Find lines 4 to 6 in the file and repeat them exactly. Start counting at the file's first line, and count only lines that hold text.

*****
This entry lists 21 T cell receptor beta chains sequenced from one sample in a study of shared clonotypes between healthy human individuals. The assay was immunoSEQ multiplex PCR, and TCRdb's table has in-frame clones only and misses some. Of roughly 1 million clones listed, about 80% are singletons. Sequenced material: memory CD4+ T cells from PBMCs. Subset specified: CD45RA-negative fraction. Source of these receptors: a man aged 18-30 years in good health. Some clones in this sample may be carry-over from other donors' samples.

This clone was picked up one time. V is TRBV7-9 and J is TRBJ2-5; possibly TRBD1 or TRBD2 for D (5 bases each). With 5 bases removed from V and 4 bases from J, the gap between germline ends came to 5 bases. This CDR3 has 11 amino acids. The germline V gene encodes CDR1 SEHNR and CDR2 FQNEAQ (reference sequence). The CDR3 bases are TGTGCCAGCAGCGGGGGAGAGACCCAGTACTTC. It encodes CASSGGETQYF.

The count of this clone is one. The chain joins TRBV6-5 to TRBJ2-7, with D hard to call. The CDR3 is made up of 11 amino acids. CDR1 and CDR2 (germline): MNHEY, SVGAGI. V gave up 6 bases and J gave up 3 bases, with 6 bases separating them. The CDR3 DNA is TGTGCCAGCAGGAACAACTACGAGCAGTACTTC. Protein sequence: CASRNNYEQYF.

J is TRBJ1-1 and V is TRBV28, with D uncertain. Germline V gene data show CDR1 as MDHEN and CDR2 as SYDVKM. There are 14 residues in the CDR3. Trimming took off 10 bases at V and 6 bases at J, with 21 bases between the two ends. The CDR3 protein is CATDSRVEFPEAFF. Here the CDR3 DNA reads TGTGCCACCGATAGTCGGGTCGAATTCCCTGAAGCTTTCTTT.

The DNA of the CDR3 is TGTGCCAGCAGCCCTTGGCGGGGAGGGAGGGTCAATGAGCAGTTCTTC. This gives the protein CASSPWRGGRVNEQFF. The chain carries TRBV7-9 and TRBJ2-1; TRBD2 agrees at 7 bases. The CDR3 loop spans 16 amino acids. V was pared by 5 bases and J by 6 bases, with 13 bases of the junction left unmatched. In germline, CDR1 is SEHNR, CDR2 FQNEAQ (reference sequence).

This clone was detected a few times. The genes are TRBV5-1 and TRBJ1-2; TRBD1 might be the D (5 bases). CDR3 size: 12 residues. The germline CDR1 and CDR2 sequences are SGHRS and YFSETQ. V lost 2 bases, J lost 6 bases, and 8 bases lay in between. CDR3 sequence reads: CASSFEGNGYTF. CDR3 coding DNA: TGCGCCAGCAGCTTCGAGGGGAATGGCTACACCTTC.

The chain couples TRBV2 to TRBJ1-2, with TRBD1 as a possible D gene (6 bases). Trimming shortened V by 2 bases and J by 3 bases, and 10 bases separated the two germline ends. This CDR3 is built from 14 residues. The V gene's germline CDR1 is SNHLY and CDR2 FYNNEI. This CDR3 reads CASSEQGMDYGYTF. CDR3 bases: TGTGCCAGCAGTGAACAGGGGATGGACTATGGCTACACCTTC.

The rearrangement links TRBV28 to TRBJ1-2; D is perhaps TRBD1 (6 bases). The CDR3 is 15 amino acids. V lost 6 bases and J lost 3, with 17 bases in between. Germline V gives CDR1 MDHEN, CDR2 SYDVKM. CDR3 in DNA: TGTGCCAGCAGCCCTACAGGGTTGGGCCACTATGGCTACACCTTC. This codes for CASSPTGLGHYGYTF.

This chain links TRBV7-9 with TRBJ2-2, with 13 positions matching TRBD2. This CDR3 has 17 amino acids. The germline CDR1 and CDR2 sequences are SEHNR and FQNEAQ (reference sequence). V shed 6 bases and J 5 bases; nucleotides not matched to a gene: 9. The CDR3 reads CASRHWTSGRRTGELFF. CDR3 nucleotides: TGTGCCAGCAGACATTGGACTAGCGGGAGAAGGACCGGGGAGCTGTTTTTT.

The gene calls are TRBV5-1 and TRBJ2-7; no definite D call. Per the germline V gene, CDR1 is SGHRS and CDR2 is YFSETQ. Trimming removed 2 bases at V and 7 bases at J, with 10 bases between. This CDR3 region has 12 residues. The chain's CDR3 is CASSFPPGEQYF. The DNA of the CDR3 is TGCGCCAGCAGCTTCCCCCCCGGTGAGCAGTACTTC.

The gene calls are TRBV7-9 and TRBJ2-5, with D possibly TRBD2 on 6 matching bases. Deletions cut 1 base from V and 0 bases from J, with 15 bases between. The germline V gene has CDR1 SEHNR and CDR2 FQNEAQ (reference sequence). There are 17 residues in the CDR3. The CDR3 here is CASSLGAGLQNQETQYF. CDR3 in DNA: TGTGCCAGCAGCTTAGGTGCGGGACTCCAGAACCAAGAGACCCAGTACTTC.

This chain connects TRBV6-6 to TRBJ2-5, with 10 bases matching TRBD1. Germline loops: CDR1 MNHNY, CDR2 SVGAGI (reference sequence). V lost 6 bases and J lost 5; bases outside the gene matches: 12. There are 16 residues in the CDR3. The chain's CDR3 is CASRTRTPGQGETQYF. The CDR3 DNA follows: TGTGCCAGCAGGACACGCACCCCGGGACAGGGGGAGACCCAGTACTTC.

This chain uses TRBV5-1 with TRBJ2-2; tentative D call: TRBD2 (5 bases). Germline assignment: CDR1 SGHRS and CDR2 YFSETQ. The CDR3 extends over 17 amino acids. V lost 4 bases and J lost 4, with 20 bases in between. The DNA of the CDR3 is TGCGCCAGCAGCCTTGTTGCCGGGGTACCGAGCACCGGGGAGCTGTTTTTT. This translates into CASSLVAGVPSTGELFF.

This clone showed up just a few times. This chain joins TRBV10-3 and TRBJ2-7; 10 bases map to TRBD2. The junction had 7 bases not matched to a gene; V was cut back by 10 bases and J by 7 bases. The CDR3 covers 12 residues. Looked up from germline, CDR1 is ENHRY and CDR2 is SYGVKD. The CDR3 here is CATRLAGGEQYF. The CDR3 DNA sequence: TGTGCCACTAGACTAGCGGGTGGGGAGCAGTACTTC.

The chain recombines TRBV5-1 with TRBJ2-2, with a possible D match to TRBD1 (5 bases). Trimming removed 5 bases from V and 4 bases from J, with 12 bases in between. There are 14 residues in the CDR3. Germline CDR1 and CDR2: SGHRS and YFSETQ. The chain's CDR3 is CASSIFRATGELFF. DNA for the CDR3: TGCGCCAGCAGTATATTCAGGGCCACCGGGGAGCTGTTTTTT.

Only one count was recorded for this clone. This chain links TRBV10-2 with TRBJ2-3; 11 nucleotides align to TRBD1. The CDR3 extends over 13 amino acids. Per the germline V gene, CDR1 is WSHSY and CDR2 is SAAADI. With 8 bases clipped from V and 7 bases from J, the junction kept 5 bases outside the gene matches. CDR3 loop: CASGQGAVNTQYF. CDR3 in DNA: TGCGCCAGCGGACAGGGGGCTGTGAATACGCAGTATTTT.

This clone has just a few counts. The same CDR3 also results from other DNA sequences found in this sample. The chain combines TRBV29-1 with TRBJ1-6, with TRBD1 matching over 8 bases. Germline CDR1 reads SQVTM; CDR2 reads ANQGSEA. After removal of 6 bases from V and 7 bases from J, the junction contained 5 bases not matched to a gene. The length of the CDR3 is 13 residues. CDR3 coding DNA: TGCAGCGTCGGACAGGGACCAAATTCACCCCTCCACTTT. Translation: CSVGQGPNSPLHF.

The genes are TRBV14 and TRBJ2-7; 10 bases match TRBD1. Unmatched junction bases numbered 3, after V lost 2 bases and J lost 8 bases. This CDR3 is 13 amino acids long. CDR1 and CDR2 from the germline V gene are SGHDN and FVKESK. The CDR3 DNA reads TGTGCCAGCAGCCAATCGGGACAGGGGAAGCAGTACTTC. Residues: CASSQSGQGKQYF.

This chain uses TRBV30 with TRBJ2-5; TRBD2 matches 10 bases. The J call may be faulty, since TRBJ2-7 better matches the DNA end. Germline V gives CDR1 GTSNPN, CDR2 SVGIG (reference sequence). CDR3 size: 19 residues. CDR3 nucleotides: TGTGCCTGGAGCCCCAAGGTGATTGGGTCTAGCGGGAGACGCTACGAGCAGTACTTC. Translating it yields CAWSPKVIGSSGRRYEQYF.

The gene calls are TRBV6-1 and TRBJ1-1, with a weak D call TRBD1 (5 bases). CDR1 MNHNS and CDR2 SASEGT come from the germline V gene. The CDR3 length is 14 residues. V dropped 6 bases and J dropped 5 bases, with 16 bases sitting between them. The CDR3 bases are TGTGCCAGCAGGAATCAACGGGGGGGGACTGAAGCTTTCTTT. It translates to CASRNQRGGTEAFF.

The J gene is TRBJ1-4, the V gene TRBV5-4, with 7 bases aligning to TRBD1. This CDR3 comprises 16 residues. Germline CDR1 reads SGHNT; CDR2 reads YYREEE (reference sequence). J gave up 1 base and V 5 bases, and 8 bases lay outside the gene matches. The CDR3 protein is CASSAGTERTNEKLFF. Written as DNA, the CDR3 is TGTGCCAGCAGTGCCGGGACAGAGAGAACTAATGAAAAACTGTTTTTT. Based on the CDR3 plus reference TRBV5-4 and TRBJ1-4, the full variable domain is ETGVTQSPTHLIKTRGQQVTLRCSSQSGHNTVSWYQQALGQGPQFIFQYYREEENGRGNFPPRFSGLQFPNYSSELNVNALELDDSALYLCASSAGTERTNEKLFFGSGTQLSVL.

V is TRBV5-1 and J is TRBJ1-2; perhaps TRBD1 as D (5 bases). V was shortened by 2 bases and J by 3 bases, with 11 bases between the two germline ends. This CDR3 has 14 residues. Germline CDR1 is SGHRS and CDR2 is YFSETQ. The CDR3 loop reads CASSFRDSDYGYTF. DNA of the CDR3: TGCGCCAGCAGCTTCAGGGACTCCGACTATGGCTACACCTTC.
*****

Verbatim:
J is TRBJ1-1 and V is TRBV28, with D uncertain. Germline V gene data show CDR1 as MDHEN and CDR2 as SYDVKM. There are 14 residues in the CDR3. Trimming took off 10 bases at V and 6 bases at J, with 21 bases between the two ends. The CDR3 protein is CATDSRVEFPEAFF. Here the CDR3 DNA reads TGTGCCACCGATAGTCGGGTCGAATTCCCTGAAGCTTTCTTT.

The DNA of the CDR3 is TGTGCCAGCAGCCCTTGGCGGGGAGGGAGGGTCAATGAGCAGTTCTTC. This gives the protein CASSPWRGGRVNEQFF. The chain carries TRBV7-9 and TRBJ2-1; TRBD2 agrees at 7 bases. The CDR3 loop spans 16 amino acids. V was pared by 5 bases and J by 6 bases, with 13 bases of the junction left unmatched. In germline, CDR1 is SEHNR, CDR2 FQNEAQ (reference sequence).

This clone was detected a few times. The genes are TRBV5-1 and TRBJ1-2; TRBD1 might be the D (5 bases). CDR3 size: 12 residues. The germline CDR1 and CDR2 sequences are SGHRS and YFSETQ. V lost 2 bases, J lost 6 bases, and 8 bases lay in between. CDR3 sequence reads: CASSFEGNGYTF. CDR3 coding DNA: TGCGCCAGCAGCTTCGAGGGGAATGGCTACACCTTC.